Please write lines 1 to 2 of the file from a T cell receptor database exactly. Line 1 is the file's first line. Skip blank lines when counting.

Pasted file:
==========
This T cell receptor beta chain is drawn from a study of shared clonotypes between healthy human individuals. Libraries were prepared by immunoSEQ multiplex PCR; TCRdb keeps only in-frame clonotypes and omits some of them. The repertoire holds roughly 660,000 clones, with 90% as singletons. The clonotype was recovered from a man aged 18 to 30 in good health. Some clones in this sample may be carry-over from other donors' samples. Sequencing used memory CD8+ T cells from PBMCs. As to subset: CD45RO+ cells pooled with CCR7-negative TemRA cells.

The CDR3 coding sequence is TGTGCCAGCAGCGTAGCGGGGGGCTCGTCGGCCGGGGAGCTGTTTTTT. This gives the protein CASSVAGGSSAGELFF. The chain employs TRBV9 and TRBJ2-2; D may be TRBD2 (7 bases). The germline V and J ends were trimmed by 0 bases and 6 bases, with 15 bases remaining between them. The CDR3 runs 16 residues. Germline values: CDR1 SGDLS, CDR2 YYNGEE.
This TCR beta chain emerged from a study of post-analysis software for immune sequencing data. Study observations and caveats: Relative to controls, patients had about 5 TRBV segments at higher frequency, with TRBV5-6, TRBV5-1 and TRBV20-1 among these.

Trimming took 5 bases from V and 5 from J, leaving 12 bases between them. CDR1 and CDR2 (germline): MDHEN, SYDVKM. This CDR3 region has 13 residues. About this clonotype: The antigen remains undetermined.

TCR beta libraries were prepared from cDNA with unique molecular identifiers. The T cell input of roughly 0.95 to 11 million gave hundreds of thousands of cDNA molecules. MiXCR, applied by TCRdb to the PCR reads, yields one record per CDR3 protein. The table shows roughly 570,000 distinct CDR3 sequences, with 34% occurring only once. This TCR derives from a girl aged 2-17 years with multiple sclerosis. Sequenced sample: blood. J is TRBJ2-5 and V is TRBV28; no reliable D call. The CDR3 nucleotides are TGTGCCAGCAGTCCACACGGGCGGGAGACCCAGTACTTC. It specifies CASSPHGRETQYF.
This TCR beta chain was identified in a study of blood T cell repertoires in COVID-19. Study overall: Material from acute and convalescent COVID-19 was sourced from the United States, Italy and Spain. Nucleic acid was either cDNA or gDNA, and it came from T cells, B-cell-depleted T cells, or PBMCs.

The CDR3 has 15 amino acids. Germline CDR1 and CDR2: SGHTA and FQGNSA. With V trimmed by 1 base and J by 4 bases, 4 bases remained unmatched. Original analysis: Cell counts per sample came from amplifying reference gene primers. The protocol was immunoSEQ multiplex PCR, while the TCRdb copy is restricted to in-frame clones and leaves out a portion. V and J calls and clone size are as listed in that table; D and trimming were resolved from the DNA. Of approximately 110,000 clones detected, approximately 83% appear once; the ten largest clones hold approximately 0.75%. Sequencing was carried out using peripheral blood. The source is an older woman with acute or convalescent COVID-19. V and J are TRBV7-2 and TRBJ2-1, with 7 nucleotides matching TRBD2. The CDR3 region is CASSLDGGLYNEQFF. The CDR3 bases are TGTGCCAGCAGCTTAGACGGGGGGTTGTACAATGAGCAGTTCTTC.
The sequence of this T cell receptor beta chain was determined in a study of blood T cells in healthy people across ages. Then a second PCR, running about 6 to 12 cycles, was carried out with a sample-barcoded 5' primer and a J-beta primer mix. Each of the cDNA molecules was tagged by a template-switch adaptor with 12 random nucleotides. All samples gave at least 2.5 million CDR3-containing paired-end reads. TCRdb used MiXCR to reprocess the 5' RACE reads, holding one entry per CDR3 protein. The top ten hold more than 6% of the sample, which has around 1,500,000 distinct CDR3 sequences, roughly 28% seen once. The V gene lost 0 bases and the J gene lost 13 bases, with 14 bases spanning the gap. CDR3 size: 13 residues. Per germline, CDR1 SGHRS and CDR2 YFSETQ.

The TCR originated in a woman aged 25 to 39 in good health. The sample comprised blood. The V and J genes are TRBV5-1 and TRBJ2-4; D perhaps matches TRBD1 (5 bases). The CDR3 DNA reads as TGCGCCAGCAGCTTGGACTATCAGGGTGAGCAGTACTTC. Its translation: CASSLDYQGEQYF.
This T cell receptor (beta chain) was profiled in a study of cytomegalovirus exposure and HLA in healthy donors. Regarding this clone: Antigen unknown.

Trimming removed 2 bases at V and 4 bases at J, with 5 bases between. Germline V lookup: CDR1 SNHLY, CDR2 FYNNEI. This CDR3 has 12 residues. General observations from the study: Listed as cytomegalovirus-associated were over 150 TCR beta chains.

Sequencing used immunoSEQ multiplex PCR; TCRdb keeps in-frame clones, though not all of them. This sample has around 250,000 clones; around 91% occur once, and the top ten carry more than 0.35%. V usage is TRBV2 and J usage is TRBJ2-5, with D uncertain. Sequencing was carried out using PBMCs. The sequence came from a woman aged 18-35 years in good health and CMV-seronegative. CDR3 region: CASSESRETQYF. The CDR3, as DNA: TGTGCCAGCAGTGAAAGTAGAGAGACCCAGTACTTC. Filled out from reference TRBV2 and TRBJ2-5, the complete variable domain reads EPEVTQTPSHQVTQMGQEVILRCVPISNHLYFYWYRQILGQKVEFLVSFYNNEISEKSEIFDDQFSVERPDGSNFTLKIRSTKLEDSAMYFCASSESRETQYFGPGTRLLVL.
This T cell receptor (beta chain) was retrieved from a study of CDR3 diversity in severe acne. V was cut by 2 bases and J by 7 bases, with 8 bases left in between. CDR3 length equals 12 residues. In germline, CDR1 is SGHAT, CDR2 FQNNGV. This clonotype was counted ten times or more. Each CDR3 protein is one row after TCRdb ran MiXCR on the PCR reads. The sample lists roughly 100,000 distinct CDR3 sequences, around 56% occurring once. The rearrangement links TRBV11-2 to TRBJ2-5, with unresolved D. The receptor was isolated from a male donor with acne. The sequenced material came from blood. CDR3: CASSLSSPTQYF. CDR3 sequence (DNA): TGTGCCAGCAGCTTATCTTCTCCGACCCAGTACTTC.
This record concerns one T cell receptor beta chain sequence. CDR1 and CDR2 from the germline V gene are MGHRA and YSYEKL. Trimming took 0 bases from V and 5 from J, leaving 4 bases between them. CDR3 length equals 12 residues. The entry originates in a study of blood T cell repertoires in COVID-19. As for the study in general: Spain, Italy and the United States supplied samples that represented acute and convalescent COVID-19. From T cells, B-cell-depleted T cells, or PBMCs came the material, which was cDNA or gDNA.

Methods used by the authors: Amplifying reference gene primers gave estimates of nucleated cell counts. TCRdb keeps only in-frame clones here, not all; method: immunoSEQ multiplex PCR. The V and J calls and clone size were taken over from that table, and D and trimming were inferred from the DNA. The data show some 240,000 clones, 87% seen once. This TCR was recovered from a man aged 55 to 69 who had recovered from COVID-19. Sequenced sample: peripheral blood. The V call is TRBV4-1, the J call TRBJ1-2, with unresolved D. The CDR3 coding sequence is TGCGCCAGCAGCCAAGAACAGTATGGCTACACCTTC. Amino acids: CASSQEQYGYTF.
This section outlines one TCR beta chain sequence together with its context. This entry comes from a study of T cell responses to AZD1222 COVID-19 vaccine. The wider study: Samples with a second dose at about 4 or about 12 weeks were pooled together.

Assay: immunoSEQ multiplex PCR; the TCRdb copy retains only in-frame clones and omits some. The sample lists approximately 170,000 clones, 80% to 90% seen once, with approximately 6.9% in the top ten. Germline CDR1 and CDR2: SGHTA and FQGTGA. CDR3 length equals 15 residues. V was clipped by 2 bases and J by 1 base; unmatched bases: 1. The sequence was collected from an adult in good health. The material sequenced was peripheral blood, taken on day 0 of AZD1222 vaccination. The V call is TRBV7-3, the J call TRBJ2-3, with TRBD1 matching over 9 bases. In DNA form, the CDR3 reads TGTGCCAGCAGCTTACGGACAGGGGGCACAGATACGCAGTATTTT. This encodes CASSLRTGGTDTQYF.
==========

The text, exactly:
This T cell receptor beta chain is drawn from a study of shared clonotypes between healthy human individuals. Libraries were prepared by immunoSEQ multiplex PCR; TCRdb keeps only in-frame clonotypes and omits some of them. The repertoire holds roughly 660,000 clones, with 90% as singletons. The clonotype was recovered from a man aged 18 to 30 in good health. Some clones in this sample may be carry-over from other donors' samples. Sequencing used memory CD8+ T cells from PBMCs. As to subset: CD45RO+ cells pooled with CCR7-negative TemRA cells.

The CDR3 coding sequence is TGTGCCAGCAGCGTAGCGGGGGGCTCGTCGGCCGGGGAGCTGTTTTTT. This gives the protein CASSVAGGSSAGELFF. The chain employs TRBV9 and TRBJ2-2; D may be TRBD2 (7 bases). The germline V and J ends were trimmed by 0 bases and 6 bases, with 15 bases remaining between them. The CDR3 runs 16 residues. Germline values: CDR1 SGDLS, CDR2 YYNGEE.